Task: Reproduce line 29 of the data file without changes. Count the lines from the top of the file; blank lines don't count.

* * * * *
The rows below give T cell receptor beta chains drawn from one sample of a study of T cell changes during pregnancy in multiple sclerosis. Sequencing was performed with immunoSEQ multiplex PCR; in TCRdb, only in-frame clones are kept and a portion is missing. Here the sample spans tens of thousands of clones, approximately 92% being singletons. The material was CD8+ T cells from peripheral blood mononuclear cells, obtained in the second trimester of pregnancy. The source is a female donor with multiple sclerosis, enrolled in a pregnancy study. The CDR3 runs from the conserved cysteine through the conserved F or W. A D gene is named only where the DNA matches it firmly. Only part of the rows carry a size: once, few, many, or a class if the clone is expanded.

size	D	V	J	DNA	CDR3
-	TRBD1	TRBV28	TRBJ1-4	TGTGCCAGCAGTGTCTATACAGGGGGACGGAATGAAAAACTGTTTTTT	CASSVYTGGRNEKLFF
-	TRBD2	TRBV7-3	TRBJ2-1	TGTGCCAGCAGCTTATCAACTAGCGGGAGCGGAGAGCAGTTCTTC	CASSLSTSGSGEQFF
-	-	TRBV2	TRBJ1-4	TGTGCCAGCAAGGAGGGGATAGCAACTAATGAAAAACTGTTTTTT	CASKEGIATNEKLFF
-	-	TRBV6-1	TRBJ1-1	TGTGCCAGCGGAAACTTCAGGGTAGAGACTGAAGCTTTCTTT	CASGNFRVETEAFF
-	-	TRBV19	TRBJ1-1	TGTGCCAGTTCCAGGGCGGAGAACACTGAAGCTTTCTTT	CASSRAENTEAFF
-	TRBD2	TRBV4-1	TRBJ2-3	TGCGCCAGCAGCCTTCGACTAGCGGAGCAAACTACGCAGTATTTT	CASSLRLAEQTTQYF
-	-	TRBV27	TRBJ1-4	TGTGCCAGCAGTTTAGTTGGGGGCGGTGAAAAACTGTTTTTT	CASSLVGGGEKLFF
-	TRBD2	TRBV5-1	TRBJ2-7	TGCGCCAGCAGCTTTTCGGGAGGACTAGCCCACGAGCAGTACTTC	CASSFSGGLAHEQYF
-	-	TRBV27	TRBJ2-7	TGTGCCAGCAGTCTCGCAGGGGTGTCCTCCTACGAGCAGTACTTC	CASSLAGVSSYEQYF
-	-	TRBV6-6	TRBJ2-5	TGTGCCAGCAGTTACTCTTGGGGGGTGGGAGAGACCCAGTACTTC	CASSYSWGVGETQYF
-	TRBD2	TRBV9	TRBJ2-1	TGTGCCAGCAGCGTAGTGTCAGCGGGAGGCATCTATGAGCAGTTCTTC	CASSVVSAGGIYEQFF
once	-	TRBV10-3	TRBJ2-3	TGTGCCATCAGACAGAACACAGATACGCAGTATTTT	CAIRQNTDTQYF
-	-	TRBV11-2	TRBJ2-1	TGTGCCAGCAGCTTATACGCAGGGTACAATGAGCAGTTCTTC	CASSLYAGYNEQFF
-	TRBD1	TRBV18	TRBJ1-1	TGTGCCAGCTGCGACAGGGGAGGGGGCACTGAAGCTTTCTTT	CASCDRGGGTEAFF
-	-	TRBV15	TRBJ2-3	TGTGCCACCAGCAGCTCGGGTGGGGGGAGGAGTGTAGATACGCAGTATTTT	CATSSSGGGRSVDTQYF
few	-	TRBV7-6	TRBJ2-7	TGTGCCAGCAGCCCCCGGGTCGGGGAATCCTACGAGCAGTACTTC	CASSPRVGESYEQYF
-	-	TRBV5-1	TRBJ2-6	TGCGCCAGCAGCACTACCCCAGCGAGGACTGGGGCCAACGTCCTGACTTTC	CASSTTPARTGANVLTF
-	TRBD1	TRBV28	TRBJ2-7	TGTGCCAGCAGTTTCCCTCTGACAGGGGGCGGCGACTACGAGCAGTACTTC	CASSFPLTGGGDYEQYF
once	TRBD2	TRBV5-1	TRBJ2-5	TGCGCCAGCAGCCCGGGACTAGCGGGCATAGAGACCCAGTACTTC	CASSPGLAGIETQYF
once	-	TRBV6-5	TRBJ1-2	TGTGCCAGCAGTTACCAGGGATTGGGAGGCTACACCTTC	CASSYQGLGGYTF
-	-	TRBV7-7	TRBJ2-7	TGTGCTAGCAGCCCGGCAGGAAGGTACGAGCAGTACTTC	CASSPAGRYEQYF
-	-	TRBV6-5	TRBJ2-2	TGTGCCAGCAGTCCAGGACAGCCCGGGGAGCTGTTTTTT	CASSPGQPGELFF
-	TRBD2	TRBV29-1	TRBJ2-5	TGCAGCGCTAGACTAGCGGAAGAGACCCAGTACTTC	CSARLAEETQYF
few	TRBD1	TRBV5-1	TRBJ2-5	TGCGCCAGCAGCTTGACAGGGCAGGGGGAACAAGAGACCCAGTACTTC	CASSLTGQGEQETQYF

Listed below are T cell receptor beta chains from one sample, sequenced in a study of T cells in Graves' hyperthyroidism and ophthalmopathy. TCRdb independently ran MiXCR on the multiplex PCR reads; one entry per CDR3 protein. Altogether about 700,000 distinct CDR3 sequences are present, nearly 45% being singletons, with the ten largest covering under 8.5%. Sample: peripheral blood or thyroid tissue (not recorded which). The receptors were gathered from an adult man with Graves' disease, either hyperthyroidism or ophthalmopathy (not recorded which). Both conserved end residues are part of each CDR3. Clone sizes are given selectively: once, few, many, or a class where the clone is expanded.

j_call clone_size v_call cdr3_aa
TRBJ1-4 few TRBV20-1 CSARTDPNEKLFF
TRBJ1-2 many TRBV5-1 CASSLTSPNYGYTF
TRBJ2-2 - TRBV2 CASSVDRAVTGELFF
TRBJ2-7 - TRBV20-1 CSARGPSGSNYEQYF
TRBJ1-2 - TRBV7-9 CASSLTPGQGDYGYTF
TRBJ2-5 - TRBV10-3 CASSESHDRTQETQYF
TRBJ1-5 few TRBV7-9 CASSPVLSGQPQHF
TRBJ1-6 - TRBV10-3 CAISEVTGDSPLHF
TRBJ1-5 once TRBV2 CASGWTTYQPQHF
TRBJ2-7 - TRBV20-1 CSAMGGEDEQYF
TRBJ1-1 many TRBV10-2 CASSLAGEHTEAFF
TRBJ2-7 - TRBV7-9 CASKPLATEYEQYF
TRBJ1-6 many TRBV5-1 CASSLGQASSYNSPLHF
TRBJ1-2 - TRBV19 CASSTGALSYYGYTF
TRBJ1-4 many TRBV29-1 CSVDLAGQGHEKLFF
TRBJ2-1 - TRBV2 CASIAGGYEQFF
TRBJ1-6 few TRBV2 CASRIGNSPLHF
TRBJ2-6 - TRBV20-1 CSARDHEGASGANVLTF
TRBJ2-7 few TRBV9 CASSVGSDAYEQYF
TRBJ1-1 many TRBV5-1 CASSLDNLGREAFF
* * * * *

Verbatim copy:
TRBJ1-4 few TRBV20-1 CSARTDPNEKLFF